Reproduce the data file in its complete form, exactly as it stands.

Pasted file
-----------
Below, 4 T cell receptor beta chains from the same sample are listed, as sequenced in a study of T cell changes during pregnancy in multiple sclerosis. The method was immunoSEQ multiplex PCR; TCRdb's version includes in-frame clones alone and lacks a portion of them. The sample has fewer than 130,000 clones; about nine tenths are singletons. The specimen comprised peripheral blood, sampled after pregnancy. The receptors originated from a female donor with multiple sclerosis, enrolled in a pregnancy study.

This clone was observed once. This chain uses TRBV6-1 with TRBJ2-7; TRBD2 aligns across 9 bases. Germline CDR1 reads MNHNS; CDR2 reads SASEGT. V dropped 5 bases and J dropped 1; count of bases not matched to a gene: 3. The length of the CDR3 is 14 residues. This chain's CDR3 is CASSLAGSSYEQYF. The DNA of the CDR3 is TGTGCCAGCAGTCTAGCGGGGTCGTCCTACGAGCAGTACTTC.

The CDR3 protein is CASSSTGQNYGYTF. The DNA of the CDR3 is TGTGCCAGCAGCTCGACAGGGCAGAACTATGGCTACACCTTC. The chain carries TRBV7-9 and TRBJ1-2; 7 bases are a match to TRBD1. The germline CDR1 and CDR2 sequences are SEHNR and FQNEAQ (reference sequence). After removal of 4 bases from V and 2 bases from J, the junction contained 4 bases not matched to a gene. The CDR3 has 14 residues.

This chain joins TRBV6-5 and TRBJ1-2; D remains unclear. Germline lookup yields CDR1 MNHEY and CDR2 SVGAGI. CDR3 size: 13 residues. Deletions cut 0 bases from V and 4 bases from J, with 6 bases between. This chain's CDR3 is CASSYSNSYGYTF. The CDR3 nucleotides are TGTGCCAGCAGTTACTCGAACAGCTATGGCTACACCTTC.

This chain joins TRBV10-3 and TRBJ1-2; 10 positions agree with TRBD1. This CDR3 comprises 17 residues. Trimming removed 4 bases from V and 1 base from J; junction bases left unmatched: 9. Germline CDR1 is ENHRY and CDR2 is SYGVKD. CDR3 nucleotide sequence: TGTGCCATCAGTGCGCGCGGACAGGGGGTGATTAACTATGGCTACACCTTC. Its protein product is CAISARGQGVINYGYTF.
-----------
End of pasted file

Below, 4 T cell receptor beta chains from the same sample are listed, as sequenced in a study of T cell changes during pregnancy in multiple sclerosis. The method was immunoSEQ multiplex PCR; TCRdb's version includes in-frame clones alone and lacks a portion of them. The sample has fewer than 130,000 clones; about nine tenths are singletons. The specimen comprised peripheral blood, sampled after pregnancy. The receptors originated from a female donor with multiple sclerosis, enrolled in a pregnancy study.

This clone was observed once. This chain uses TRBV6-1 with TRBJ2-7; TRBD2 aligns across 9 bases. Germline CDR1 reads MNHNS; CDR2 reads SASEGT. V dropped 5 bases and J dropped 1; count of bases not matched to a gene: 3. The length of the CDR3 is 14 residues. This chain's CDR3 is CASSLAGSSYEQYF. The DNA of the CDR3 is TGTGCCAGCAGTCTAGCGGGGTCGTCCTACGAGCAGTACTTC.

The CDR3 protein is CASSSTGQNYGYTF. The DNA of the CDR3 is TGTGCCAGCAGCTCGACAGGGCAGAACTATGGCTACACCTTC. The chain carries TRBV7-9 and TRBJ1-2; 7 bases are a match to TRBD1. The germline CDR1 and CDR2 sequences are SEHNR and FQNEAQ (reference sequence). After removal of 4 bases from V and 2 bases from J, the junction contained 4 bases not matched to a gene. The CDR3 has 14 residues.

This chain joins TRBV6-5 and TRBJ1-2; D remains unclear. Germline lookup yields CDR1 MNHEY and CDR2 SVGAGI. CDR3 size: 13 residues. Deletions cut 0 bases from V and 4 bases from J, with 6 bases between. This chain's CDR3 is CASSYSNSYGYTF. The CDR3 nucleotides are TGTGCCAGCAGTTACTCGAACAGCTATGGCTACACCTTC.

This chain joins TRBV10-3 and TRBJ1-2; 10 positions agree with TRBD1. This CDR3 comprises 17 residues. Trimming removed 4 bases from V and 1 base from J; junction bases left unmatched: 9. Germline CDR1 is ENHRY and CDR2 is SYGVKD. CDR3 nucleotide sequence: TGTGCCATCAGTGCGCGCGGACAGGGGGTGATTAACTATGGCTACACCTTC. Its protein product is CAISARGQGVINYGYTF.